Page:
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'Rich Bounty' of Pacific Northwest Celebrated at Local Food Conference

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Sea urchins, ice cream and salsa don't have much in common, except that they're edible. But, they're also all harvested, grown or made in Oregon. This Monday at Lane Community College, the Local Food Connection brings community members, business owners and farmers together for a day of workshops and networking.

This is the conference's 11th year and event coordinator Jared Pruch says every time, attendees look forward to meeting other people who work in food-related fields that rarely overlap, like fishermen and ranchers.

Pruch says there's a rich bounty of food in the Pacific Northwest and it's important to establish connections between purveyors, farmers and chefs.

Pruch [:21] "One of the things that's really amazing about Eugene and Springfield is just how rich our food business scene is here and I think it's sort of a facet of our community that is sort of taken for granted and part of what we hope to do at an event like the Local Food Connection is to really remind people what a unique area we live in."

And unique it will be. At the conference, there's a workshop on using seasonal seafood from the Oregon Coast and Pruch says they're not just talking about dungeness crab in the winter or albacore tuna in the summer.

Pruch [:15] "They're going to be doing a cooking demo where they're going to be preparing gooseneck barnacles and urchin and, this new product that's being grown down in Bandon that's called 'dulse.' And apparently, it's a bacon-flavored seaweed that cooks up kind of crunchy."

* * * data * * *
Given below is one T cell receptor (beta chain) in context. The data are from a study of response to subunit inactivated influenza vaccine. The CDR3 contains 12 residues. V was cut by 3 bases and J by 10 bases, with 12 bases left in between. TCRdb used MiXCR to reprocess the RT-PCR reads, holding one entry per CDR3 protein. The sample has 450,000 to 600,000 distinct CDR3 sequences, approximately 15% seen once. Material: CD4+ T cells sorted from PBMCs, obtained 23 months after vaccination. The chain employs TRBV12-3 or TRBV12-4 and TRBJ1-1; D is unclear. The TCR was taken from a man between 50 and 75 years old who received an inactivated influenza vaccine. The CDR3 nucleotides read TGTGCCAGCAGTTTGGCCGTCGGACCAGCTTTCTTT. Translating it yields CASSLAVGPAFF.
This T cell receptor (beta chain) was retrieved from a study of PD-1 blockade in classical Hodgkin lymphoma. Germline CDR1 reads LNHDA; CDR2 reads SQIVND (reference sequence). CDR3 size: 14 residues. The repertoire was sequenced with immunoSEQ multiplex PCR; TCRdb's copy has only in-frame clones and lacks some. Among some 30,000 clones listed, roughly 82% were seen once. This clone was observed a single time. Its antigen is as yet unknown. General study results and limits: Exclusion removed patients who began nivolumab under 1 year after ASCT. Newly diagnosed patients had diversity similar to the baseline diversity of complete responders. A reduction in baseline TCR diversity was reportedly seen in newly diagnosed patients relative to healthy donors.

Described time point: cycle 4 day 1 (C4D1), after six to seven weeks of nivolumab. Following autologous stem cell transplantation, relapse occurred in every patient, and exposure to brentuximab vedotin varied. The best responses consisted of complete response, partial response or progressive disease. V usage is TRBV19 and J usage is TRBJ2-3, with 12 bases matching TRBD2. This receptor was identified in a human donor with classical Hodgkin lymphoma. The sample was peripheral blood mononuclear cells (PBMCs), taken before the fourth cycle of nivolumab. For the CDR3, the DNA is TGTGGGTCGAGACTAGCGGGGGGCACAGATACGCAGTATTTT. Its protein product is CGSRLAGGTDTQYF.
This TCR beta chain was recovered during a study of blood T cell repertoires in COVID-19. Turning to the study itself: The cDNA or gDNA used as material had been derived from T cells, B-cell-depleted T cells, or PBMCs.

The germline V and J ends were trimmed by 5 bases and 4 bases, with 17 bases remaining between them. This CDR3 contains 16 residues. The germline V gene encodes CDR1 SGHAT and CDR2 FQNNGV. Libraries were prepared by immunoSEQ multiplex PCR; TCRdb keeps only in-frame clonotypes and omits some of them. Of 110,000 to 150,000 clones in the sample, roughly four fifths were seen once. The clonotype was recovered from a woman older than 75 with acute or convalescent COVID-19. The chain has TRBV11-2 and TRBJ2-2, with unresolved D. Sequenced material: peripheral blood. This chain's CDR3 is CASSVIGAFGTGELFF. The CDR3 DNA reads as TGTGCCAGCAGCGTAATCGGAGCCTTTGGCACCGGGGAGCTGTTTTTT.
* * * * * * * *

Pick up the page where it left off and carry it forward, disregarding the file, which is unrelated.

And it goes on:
Pruch says at the conference, business owners will have the opportunity to learn how to do well financially and do good for their community.

Pruch [:16] "Some social enterprise businesses like Young Mountain Tea Company and Reality Kitchen. As well as some larger well-established businesses like Mountain Rose Herbs and Hummingbird Wholesale talking about how they structure their business to not just make a profit but also, do good in the world."

The theme of this year's conference is "Preserving Farmland for Local Food's Sake." The Local Food Connection begins Monday morning at 8 a.m. at Lane Community College.

Born and raised in Eugene, Anni started at KLCC in 2000 as a reporter and co-host of Northwest Passage. After graduating from the University of Oregon, Anni moved to New York City. She worked in education for several years before returning to her true love, journalism. Anni co-founded and co-hosted Dailysonic, a narrative-based news podcast. She interned at WNYC's On The Media, then becoming WNYC's assistant producer of Morning Edition.
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